Many years ago, we shared a well-loved dairy-free maple soy custard recipe. The name caused confusion, since many envisioned a firm-type custard. In reality, it was a traditional custard, known as crème anglaise. This classic custard is thickened only with egg, and has a rich, velvety, and pourable consistency. It’s meant for drizzling over desserts, like fruit, crisp, cobbler, cake, and bread pudding. Today, I’m updating this post with my new dairy-free crème anglaise recipe, photos, notes, and options.
Easy Dairy-Free Crème Anglaise with No Tempering Required!
Honestly, I’ve always hated tempering, and I never quite understood it. So I did some research, and learned why we do it, when it’s needed, and when it isn’t. Here’s what I discovered about tempering, and my recommendations for the best milk alternatives to use for delicious dairy-free crème anglaise.
How Does Crème Anglaise work without Tempering?
Tempering is required when you are adding eggs to hot liquid. You slowly add a little of hot liquid into the beaten eggs, whisking constantly, in attempt to avoid scrambling them. But this tricky step is only needed when you must heat the liquid in advance for some reason. For example, if you want to infuse vanilla bean into the liquid by simmering it for a little while. In this case, your liquid is already hot, so you have to temper the eggs in.
If you’re using vanilla extract or paste, you can simply whisk the unheated milk alternative, egg yolks, and sugar together, and place the pan over the heat to cook them altogether. If you don’t believe me, listen to the experts at Cooks Illustrated. Heating the eggs with the liquid actually helps ensure smoother, more foolproof results.
Milk Alternative Options for Dairy-Free Crème Anglaise
I use a plain, unsweetened, additive-free soymilk when cooking recipes like EdenSoy, WestSoy, or Trader Joe’s. It’s richer and higher protein than many other milk alternatives, and the lack of thickeners helps prevent curdling or other cooking issues.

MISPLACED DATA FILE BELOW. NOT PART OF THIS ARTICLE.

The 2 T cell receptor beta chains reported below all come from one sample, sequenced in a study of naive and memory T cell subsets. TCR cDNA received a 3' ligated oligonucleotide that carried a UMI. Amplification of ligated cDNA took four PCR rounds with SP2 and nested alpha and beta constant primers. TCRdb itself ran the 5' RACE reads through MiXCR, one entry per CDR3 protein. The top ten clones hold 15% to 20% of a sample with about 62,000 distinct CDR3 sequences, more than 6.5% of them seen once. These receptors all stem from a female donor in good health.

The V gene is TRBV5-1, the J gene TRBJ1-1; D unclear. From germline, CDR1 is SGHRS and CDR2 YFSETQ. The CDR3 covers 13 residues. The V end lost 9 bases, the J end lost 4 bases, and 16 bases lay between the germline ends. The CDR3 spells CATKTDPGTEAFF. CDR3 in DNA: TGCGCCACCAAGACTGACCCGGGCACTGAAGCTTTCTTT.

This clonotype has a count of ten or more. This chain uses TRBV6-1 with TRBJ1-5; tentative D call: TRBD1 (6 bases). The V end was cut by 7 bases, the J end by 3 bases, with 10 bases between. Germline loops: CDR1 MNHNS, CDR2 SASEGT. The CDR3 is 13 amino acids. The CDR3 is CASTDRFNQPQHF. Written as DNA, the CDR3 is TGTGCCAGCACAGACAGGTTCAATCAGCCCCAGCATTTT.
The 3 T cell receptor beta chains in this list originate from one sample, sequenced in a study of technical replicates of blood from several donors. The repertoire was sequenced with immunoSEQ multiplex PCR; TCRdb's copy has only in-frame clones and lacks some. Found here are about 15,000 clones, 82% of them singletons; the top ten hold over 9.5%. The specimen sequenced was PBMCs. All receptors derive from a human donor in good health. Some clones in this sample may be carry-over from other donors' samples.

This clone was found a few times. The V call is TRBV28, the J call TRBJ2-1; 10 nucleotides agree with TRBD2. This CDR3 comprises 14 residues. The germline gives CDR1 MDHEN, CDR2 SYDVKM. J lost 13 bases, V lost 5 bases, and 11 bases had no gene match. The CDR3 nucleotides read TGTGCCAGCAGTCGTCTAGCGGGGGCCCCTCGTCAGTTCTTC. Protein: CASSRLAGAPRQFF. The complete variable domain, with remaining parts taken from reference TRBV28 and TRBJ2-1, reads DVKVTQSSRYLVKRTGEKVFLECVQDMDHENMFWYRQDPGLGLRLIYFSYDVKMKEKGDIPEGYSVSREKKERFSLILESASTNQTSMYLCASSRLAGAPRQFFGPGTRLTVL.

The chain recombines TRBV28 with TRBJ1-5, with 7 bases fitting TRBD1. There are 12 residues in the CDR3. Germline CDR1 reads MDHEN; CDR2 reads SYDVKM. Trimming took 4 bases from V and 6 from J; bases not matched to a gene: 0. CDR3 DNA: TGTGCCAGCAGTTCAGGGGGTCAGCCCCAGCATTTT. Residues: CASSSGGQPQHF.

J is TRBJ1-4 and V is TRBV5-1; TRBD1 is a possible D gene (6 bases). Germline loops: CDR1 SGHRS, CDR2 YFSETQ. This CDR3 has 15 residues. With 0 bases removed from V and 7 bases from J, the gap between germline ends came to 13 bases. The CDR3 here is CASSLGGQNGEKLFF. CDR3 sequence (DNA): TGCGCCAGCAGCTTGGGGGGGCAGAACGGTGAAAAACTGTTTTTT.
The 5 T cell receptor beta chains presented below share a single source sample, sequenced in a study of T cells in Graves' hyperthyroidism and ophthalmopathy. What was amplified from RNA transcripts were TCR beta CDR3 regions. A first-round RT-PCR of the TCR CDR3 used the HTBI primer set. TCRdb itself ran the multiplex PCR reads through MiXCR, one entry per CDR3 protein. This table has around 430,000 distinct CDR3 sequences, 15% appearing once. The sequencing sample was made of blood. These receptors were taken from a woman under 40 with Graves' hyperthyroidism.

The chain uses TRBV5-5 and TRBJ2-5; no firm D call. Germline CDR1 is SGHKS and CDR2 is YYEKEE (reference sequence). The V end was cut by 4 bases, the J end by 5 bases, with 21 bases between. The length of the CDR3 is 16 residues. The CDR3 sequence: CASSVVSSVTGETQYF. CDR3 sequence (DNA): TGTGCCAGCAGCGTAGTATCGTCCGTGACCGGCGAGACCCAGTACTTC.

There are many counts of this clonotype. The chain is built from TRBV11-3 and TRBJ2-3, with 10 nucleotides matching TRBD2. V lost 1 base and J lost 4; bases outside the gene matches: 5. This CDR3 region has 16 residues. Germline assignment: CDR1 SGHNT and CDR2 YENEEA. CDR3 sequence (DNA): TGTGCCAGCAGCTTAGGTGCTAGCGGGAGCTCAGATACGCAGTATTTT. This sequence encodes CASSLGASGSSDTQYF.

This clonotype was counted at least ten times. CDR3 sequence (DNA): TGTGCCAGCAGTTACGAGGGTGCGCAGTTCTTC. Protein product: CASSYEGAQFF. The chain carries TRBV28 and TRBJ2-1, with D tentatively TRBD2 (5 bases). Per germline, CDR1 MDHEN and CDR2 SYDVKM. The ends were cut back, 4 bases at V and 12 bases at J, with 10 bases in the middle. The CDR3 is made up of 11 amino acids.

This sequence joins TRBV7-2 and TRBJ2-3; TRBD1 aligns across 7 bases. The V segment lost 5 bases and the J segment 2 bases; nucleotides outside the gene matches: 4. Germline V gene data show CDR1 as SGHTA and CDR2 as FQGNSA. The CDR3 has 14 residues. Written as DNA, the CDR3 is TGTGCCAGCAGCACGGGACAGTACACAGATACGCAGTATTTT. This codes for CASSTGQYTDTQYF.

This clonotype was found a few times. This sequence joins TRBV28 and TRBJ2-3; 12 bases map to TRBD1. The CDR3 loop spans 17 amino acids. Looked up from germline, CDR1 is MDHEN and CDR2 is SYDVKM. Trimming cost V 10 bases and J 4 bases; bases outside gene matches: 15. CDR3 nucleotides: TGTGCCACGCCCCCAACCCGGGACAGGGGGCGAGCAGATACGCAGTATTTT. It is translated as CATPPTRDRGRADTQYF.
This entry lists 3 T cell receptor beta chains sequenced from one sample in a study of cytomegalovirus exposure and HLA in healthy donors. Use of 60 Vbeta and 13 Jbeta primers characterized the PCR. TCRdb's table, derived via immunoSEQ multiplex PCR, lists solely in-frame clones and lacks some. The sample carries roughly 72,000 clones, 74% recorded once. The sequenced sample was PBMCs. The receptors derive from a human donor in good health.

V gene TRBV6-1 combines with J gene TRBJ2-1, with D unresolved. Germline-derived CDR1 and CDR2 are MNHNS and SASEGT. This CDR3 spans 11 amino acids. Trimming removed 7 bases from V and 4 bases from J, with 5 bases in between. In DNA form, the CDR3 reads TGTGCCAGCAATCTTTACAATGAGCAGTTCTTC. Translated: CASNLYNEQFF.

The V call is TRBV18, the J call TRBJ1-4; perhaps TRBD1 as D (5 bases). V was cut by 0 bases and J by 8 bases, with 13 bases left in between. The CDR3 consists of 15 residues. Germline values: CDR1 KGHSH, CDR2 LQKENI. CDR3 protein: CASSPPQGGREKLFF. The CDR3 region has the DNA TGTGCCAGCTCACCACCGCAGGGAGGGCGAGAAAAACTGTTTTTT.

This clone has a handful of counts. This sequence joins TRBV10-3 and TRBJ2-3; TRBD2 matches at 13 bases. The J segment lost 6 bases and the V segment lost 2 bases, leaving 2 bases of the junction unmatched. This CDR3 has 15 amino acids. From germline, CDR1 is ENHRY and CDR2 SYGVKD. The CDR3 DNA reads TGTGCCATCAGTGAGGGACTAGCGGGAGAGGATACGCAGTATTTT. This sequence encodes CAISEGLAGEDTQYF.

If you opt to use another milk beverage, keep in mind that some might not be rich enough, and some might curdle or thicken strangely. We haven’t tested them all. Homemade almond milk or homemade cashew milk made with a little less water (3 to 3.5 cups nuts to 1 cup water) should work great. But if you are using a thinner, store-bought version, you can whisk about 1/2 teaspoon starch in with the milk beverage to help get the right consistency.
Special Diet Notes: Dairy-Free Crème Anglaise
By ingredients, this recipe is dairy-free / non-dairy, gluten-free, grain-free, nut-free, peanut-free, optionally soy-free, optionally paleo, and vegetarian.
Dairy-Free Crème Anglaise (No Tempering)
Author: Alisa Fleming
Recipe type: Dessert
- 3 egg yolks
- 2 tablespoons sugar (see Sweetener Note below)
- 1 cup plain soymilk or lite canned coconut milk (see Milk Alternative Options in post above)
- ¾ teaspoon vanilla extract
- Pinch salt
- In a small pot, whisk the yolks and sugar together for 2 to 3 minutes, or until the sugar is fully dissolved and the yolks are more of a pale yellow.
- Whisk in the milk until smooth.
- Place the pot over medium-low heat, and heat, whisking often, for 10 to 20 minutes, or until lightly thickened to coat the back of the spoon. Do not let the mixture reach a boil. The time will depend on your pot and stove, but it should be slowly heated.
- Remove he pot from the heat and whisk in the salt and vanilla.
- Let the sauce cool completely before storing in an airtight container in the refrigerator. It will thicken a little more if chilled for a day.
Thickness Concerns? You can add ½ teaspoon starch in with the egg yolks and sugar if you want to ensure light thickening. But we prefer the classic egg-only texture. See the post above for all options.
Serving size: 2 tablespoons Calories: 43 Fat: 2.2g Saturated fat: .7g Carbohydrates: 3.7g Sugar: 3.2g Sodium: 31mg Fiber: .3g Protein: 1.9g